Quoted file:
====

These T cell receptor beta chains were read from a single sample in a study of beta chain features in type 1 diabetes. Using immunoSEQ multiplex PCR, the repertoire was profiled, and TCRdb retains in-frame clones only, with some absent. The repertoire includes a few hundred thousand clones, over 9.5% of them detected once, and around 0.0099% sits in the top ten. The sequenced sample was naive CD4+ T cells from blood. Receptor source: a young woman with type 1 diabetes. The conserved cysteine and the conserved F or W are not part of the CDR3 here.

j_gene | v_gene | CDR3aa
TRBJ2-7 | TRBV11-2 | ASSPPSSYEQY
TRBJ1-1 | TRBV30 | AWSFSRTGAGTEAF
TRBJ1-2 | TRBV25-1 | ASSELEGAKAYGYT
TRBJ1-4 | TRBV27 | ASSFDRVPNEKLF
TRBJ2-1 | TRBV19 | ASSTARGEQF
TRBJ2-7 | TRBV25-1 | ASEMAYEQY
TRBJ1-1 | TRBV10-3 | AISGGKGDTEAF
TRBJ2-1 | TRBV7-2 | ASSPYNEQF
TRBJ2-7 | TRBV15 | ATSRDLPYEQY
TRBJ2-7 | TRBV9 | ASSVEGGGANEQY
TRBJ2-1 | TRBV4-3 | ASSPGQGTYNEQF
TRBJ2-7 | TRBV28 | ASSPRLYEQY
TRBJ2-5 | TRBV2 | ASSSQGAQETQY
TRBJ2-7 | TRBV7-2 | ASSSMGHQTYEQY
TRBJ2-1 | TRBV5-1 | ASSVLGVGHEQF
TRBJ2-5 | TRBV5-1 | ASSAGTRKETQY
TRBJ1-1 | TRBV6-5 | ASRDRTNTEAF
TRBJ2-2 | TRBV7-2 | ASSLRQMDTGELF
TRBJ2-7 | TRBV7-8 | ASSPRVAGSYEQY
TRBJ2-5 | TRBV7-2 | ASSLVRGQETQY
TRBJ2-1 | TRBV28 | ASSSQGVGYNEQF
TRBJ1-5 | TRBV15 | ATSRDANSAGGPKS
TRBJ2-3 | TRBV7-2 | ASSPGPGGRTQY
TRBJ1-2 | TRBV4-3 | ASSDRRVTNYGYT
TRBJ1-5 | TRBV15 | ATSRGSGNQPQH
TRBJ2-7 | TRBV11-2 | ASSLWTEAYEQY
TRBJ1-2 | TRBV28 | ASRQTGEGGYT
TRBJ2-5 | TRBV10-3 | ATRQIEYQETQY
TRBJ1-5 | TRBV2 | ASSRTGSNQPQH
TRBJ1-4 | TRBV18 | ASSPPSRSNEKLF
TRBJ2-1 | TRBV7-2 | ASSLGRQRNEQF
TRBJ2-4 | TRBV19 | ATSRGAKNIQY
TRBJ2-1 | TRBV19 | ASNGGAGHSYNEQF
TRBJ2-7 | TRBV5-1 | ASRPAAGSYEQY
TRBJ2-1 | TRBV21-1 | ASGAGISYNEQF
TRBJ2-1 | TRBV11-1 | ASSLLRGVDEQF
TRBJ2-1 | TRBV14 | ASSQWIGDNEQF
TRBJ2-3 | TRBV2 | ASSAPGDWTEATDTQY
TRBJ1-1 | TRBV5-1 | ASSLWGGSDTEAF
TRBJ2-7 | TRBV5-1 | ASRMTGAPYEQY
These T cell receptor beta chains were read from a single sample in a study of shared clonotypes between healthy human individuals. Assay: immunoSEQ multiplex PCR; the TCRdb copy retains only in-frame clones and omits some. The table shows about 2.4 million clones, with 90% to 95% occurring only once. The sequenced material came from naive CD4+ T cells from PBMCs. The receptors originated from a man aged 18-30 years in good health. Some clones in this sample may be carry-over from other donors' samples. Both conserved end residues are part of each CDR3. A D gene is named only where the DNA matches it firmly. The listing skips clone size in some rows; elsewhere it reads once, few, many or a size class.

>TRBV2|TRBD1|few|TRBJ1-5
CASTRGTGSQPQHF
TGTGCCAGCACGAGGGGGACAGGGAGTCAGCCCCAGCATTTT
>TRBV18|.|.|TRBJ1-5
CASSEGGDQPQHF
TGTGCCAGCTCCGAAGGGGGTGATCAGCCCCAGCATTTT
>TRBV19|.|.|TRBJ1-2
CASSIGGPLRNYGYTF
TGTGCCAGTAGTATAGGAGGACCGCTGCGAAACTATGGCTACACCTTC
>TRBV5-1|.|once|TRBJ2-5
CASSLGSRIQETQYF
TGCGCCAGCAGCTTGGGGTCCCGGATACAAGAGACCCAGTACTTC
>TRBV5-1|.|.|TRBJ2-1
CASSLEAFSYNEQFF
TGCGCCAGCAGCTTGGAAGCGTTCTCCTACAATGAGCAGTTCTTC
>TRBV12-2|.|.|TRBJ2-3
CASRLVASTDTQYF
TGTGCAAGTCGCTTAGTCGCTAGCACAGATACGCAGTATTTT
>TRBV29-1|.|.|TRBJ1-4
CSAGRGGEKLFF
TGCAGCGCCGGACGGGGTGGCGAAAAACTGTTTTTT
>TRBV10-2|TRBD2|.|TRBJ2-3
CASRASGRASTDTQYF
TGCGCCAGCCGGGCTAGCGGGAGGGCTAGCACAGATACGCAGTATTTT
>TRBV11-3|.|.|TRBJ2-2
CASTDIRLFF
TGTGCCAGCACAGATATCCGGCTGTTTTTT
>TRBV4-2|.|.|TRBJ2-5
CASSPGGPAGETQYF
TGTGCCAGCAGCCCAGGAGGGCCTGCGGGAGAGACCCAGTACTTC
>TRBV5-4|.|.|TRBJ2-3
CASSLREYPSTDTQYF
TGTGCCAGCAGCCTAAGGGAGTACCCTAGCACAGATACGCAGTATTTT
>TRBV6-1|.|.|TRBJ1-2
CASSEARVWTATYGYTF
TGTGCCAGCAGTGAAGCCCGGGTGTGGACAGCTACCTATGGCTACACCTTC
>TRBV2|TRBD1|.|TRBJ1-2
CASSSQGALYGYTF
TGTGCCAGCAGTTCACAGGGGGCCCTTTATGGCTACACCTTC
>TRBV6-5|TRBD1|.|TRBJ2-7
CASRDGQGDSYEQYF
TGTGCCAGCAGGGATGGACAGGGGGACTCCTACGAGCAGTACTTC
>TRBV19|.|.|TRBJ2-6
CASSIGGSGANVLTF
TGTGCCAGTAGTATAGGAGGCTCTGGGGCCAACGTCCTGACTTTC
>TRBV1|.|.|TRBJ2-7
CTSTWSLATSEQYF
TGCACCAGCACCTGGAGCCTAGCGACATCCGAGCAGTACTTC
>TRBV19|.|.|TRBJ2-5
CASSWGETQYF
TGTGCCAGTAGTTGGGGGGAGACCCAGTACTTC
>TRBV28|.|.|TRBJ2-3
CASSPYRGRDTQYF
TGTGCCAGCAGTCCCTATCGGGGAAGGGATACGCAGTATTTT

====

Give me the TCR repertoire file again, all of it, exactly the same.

These T cell receptor beta chains were read from a single sample in a study of beta chain features in type 1 diabetes. Using immunoSEQ multiplex PCR, the repertoire was profiled, and TCRdb retains in-frame clones only, with some absent. The repertoire includes a few hundred thousand clones, over 9.5% of them detected once, and around 0.0099% sits in the top ten. The sequenced sample was naive CD4+ T cells from blood. Receptor source: a young woman with type 1 diabetes. The conserved cysteine and the conserved F or W are not part of the CDR3 here.

j_gene | v_gene | CDR3aa
TRBJ2-7 | TRBV11-2 | ASSPPSSYEQY
TRBJ1-1 | TRBV30 | AWSFSRTGAGTEAF
TRBJ1-2 | TRBV25-1 | ASSELEGAKAYGYT
TRBJ1-4 | TRBV27 | ASSFDRVPNEKLF
TRBJ2-1 | TRBV19 | ASSTARGEQF
TRBJ2-7 | TRBV25-1 | ASEMAYEQY
TRBJ1-1 | TRBV10-3 | AISGGKGDTEAF
TRBJ2-1 | TRBV7-2 | ASSPYNEQF
TRBJ2-7 | TRBV15 | ATSRDLPYEQY
TRBJ2-7 | TRBV9 | ASSVEGGGANEQY
TRBJ2-1 | TRBV4-3 | ASSPGQGTYNEQF
TRBJ2-7 | TRBV28 | ASSPRLYEQY
TRBJ2-5 | TRBV2 | ASSSQGAQETQY
TRBJ2-7 | TRBV7-2 | ASSSMGHQTYEQY
TRBJ2-1 | TRBV5-1 | ASSVLGVGHEQF
TRBJ2-5 | TRBV5-1 | ASSAGTRKETQY
TRBJ1-1 | TRBV6-5 | ASRDRTNTEAF
TRBJ2-2 | TRBV7-2 | ASSLRQMDTGELF
TRBJ2-7 | TRBV7-8 | ASSPRVAGSYEQY
TRBJ2-5 | TRBV7-2 | ASSLVRGQETQY
TRBJ2-1 | TRBV28 | ASSSQGVGYNEQF
TRBJ1-5 | TRBV15 | ATSRDANSAGGPKS
TRBJ2-3 | TRBV7-2 | ASSPGPGGRTQY
TRBJ1-2 | TRBV4-3 | ASSDRRVTNYGYT
TRBJ1-5 | TRBV15 | ATSRGSGNQPQH
TRBJ2-7 | TRBV11-2 | ASSLWTEAYEQY
TRBJ1-2 | TRBV28 | ASRQTGEGGYT
TRBJ2-5 | TRBV10-3 | ATRQIEYQETQY
TRBJ1-5 | TRBV2 | ASSRTGSNQPQH
TRBJ1-4 | TRBV18 | ASSPPSRSNEKLF
TRBJ2-1 | TRBV7-2 | ASSLGRQRNEQF
TRBJ2-4 | TRBV19 | ATSRGAKNIQY
TRBJ2-1 | TRBV19 | ASNGGAGHSYNEQF
TRBJ2-7 | TRBV5-1 | ASRPAAGSYEQY
TRBJ2-1 | TRBV21-1 | ASGAGISYNEQF
TRBJ2-1 | TRBV11-1 | ASSLLRGVDEQF
TRBJ2-1 | TRBV14 | ASSQWIGDNEQF
TRBJ2-3 | TRBV2 | ASSAPGDWTEATDTQY
TRBJ1-1 | TRBV5-1 | ASSLWGGSDTEAF
TRBJ2-7 | TRBV5-1 | ASRMTGAPYEQY
These T cell receptor beta chains were read from a single sample in a study of shared clonotypes between healthy human individuals. Assay: immunoSEQ multiplex PCR; the TCRdb copy retains only in-frame clones and omits some. The table shows about 2.4 million clones, with 90% to 95% occurring only once. The sequenced material came from naive CD4+ T cells from PBMCs. The receptors originated from a man aged 18-30 years in good health. Some clones in this sample may be carry-over from other donors' samples. Both conserved end residues are part of each CDR3. A D gene is named only where the DNA matches it firmly. The listing skips clone size in some rows; elsewhere it reads once, few, many or a size class.

>TRBV2|TRBD1|few|TRBJ1-5
CASTRGTGSQPQHF
TGTGCCAGCACGAGGGGGACAGGGAGTCAGCCCCAGCATTTT
>TRBV18|.|.|TRBJ1-5
CASSEGGDQPQHF
TGTGCCAGCTCCGAAGGGGGTGATCAGCCCCAGCATTTT
>TRBV19|.|.|TRBJ1-2
CASSIGGPLRNYGYTF
TGTGCCAGTAGTATAGGAGGACCGCTGCGAAACTATGGCTACACCTTC
>TRBV5-1|.|once|TRBJ2-5
CASSLGSRIQETQYF
TGCGCCAGCAGCTTGGGGTCCCGGATACAAGAGACCCAGTACTTC
>TRBV5-1|.|.|TRBJ2-1
CASSLEAFSYNEQFF
TGCGCCAGCAGCTTGGAAGCGTTCTCCTACAATGAGCAGTTCTTC
>TRBV12-2|.|.|TRBJ2-3
CASRLVASTDTQYF
TGTGCAAGTCGCTTAGTCGCTAGCACAGATACGCAGTATTTT
>TRBV29-1|.|.|TRBJ1-4
CSAGRGGEKLFF
TGCAGCGCCGGACGGGGTGGCGAAAAACTGTTTTTT
>TRBV10-2|TRBD2|.|TRBJ2-3
CASRASGRASTDTQYF
TGCGCCAGCCGGGCTAGCGGGAGGGCTAGCACAGATACGCAGTATTTT
>TRBV11-3|.|.|TRBJ2-2
CASTDIRLFF
TGTGCCAGCACAGATATCCGGCTGTTTTTT
>TRBV4-2|.|.|TRBJ2-5
CASSPGGPAGETQYF
TGTGCCAGCAGCCCAGGAGGGCCTGCGGGAGAGACCCAGTACTTC
>TRBV5-4|.|.|TRBJ2-3
CASSLREYPSTDTQYF
TGTGCCAGCAGCCTAAGGGAGTACCCTAGCACAGATACGCAGTATTTT
>TRBV6-1|.|.|TRBJ1-2
CASSEARVWTATYGYTF
TGTGCCAGCAGTGAAGCCCGGGTGTGGACAGCTACCTATGGCTACACCTTC
>TRBV2|TRBD1|.|TRBJ1-2
CASSSQGALYGYTF
TGTGCCAGCAGTTCACAGGGGGCCCTTTATGGCTACACCTTC
>TRBV6-5|TRBD1|.|TRBJ2-7
CASRDGQGDSYEQYF
TGTGCCAGCAGGGATGGACAGGGGGACTCCTACGAGCAGTACTTC
>TRBV19|.|.|TRBJ2-6
CASSIGGSGANVLTF
TGTGCCAGTAGTATAGGAGGCTCTGGGGCCAACGTCCTGACTTTC
>TRBV1|.|.|TRBJ2-7
CTSTWSLATSEQYF
TGCACCAGCACCTGGAGCCTAGCGACATCCGAGCAGTACTTC
>TRBV19|.|.|TRBJ2-5
CASSWGETQYF
TGTGCCAGTAGTTGGGGGGAGACCCAGTACTTC
>TRBV28|.|.|TRBJ2-3
CASSPYRGRDTQYF
TGTGCCAGCAGTCCCTATCGGGGAAGGGATACGCAGTATTTT